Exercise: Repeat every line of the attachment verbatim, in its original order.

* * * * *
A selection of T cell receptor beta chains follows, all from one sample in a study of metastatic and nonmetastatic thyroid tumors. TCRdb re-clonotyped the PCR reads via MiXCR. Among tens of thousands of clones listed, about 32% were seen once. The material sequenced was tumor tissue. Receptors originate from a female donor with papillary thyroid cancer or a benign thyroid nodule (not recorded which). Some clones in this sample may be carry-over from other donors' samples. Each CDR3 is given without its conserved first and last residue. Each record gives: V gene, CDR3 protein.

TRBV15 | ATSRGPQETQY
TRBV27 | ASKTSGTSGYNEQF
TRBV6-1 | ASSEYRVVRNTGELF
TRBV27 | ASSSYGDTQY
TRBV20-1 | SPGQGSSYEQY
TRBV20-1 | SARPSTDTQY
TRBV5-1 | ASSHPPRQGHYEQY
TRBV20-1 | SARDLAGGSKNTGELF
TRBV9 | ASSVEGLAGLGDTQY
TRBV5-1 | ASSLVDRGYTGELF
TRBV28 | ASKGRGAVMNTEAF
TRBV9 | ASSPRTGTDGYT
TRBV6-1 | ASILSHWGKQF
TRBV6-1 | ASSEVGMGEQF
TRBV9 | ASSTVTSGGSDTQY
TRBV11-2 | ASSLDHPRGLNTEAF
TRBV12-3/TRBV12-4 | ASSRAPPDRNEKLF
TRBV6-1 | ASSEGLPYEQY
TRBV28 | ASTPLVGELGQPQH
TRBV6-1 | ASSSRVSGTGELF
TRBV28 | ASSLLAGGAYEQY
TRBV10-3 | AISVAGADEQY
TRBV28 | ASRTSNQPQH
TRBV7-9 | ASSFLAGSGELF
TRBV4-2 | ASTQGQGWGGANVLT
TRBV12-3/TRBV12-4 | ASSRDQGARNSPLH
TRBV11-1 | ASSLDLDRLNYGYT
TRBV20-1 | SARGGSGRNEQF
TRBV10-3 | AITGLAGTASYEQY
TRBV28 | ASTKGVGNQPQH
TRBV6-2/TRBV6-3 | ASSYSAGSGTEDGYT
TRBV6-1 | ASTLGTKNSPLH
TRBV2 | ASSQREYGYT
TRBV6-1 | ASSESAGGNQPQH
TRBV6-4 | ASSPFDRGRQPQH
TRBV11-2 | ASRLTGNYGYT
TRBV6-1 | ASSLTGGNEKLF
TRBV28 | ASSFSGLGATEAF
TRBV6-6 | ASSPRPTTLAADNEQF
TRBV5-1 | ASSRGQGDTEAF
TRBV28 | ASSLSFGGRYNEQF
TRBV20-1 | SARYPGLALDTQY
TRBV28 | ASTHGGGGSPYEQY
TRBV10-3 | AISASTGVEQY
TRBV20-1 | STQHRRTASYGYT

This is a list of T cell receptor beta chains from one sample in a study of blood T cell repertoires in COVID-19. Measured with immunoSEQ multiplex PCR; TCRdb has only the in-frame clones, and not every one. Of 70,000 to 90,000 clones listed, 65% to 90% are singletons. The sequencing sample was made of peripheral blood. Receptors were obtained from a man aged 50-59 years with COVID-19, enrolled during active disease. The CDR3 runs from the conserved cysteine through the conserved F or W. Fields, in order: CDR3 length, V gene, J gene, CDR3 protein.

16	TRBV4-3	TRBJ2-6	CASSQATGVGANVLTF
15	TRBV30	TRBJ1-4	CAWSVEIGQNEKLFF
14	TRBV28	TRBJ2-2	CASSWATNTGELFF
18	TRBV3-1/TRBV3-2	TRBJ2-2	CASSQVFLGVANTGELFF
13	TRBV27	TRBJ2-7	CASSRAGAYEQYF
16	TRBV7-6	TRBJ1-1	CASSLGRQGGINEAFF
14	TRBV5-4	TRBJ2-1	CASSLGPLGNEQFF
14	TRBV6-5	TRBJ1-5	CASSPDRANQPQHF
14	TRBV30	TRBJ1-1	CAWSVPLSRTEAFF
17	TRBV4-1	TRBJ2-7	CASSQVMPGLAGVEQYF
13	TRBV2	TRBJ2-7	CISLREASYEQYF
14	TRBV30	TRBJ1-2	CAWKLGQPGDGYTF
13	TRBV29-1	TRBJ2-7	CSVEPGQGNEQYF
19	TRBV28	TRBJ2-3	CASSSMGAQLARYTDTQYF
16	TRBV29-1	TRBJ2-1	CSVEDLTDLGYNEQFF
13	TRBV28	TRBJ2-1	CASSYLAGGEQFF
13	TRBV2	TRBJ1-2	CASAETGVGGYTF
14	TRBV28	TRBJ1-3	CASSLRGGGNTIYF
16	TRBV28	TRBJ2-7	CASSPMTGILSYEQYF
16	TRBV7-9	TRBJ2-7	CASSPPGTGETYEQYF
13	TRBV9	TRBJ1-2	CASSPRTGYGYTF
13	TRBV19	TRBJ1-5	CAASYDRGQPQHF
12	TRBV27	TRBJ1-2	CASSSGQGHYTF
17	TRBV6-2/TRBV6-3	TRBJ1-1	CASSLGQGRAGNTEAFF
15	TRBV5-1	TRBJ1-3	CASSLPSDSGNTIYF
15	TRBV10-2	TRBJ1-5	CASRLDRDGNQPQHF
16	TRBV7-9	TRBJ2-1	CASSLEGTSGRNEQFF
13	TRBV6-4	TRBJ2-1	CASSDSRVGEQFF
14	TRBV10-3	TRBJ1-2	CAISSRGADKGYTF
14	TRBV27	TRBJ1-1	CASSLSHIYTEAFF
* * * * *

A selection of T cell receptor beta chains follows, all from one sample in a study of metastatic and nonmetastatic thyroid tumors. TCRdb re-clonotyped the PCR reads via MiXCR. Among tens of thousands of clones listed, about 32% were seen once. The material sequenced was tumor tissue. Receptors originate from a female donor with papillary thyroid cancer or a benign thyroid nodule (not recorded which). Some clones in this sample may be carry-over from other donors' samples. Each CDR3 is given without its conserved first and last residue. Each record gives: V gene, CDR3 protein.

TRBV15 | ATSRGPQETQY
TRBV27 | ASKTSGTSGYNEQF
TRBV6-1 | ASSEYRVVRNTGELF
TRBV27 | ASSSYGDTQY
TRBV20-1 | SPGQGSSYEQY
TRBV20-1 | SARPSTDTQY
TRBV5-1 | ASSHPPRQGHYEQY
TRBV20-1 | SARDLAGGSKNTGELF
TRBV9 | ASSVEGLAGLGDTQY
TRBV5-1 | ASSLVDRGYTGELF
TRBV28 | ASKGRGAVMNTEAF
TRBV9 | ASSPRTGTDGYT
TRBV6-1 | ASILSHWGKQF
TRBV6-1 | ASSEVGMGEQF
TRBV9 | ASSTVTSGGSDTQY
TRBV11-2 | ASSLDHPRGLNTEAF
TRBV12-3/TRBV12-4 | ASSRAPPDRNEKLF
TRBV6-1 | ASSEGLPYEQY
TRBV28 | ASTPLVGELGQPQH
TRBV6-1 | ASSSRVSGTGELF
TRBV28 | ASSLLAGGAYEQY
TRBV10-3 | AISVAGADEQY
TRBV28 | ASRTSNQPQH
TRBV7-9 | ASSFLAGSGELF
TRBV4-2 | ASTQGQGWGGANVLT
TRBV12-3/TRBV12-4 | ASSRDQGARNSPLH
TRBV11-1 | ASSLDLDRLNYGYT
TRBV20-1 | SARGGSGRNEQF
TRBV10-3 | AITGLAGTASYEQY
TRBV28 | ASTKGVGNQPQH
TRBV6-2/TRBV6-3 | ASSYSAGSGTEDGYT
TRBV6-1 | ASTLGTKNSPLH
TRBV2 | ASSQREYGYT
TRBV6-1 | ASSESAGGNQPQH
TRBV6-4 | ASSPFDRGRQPQH
TRBV11-2 | ASRLTGNYGYT
TRBV6-1 | ASSLTGGNEKLF
TRBV28 | ASSFSGLGATEAF
TRBV6-6 | ASSPRPTTLAADNEQF
TRBV5-1 | ASSRGQGDTEAF
TRBV28 | ASSLSFGGRYNEQF
TRBV20-1 | SARYPGLALDTQY
TRBV28 | ASTHGGGGSPYEQY
TRBV10-3 | AISASTGVEQY
TRBV20-1 | STQHRRTASYGYT

This is a list of T cell receptor beta chains from one sample in a study of blood T cell repertoires in COVID-19. Measured with immunoSEQ multiplex PCR; TCRdb has only the in-frame clones, and not every one. Of 70,000 to 90,000 clones listed, 65% to 90% are singletons. The sequencing sample was made of peripheral blood. Receptors were obtained from a man aged 50-59 years with COVID-19, enrolled during active disease. The CDR3 runs from the conserved cysteine through the conserved F or W. Fields, in order: CDR3 length, V gene, J gene, CDR3 protein.

16	TRBV4-3	TRBJ2-6	CASSQATGVGANVLTF
15	TRBV30	TRBJ1-4	CAWSVEIGQNEKLFF
14	TRBV28	TRBJ2-2	CASSWATNTGELFF
18	TRBV3-1/TRBV3-2	TRBJ2-2	CASSQVFLGVANTGELFF
13	TRBV27	TRBJ2-7	CASSRAGAYEQYF
16	TRBV7-6	TRBJ1-1	CASSLGRQGGINEAFF
14	TRBV5-4	TRBJ2-1	CASSLGPLGNEQFF
14	TRBV6-5	TRBJ1-5	CASSPDRANQPQHF
14	TRBV30	TRBJ1-1	CAWSVPLSRTEAFF
17	TRBV4-1	TRBJ2-7	CASSQVMPGLAGVEQYF
13	TRBV2	TRBJ2-7	CISLREASYEQYF
14	TRBV30	TRBJ1-2	CAWKLGQPGDGYTF
13	TRBV29-1	TRBJ2-7	CSVEPGQGNEQYF
19	TRBV28	TRBJ2-3	CASSSMGAQLARYTDTQYF
16	TRBV29-1	TRBJ2-1	CSVEDLTDLGYNEQFF
13	TRBV28	TRBJ2-1	CASSYLAGGEQFF
13	TRBV2	TRBJ1-2	CASAETGVGGYTF
14	TRBV28	TRBJ1-3	CASSLRGGGNTIYF
16	TRBV28	TRBJ2-7	CASSPMTGILSYEQYF
16	TRBV7-9	TRBJ2-7	CASSPPGTGETYEQYF
13	TRBV9	TRBJ1-2	CASSPRTGYGYTF
13	TRBV19	TRBJ1-5	CAASYDRGQPQHF
12	TRBV27	TRBJ1-2	CASSSGQGHYTF
17	TRBV6-2/TRBV6-3	TRBJ1-1	CASSLGQGRAGNTEAFF
15	TRBV5-1	TRBJ1-3	CASSLPSDSGNTIYF
15	TRBV10-2	TRBJ1-5	CASRLDRDGNQPQHF
16	TRBV7-9	TRBJ2-1	CASSLEGTSGRNEQFF
13	TRBV6-4	TRBJ2-1	CASSDSRVGEQFF
14	TRBV10-3	TRBJ1-2	CAISSRGADKGYTF
14	TRBV27	TRBJ1-1	CASSLSHIYTEAFF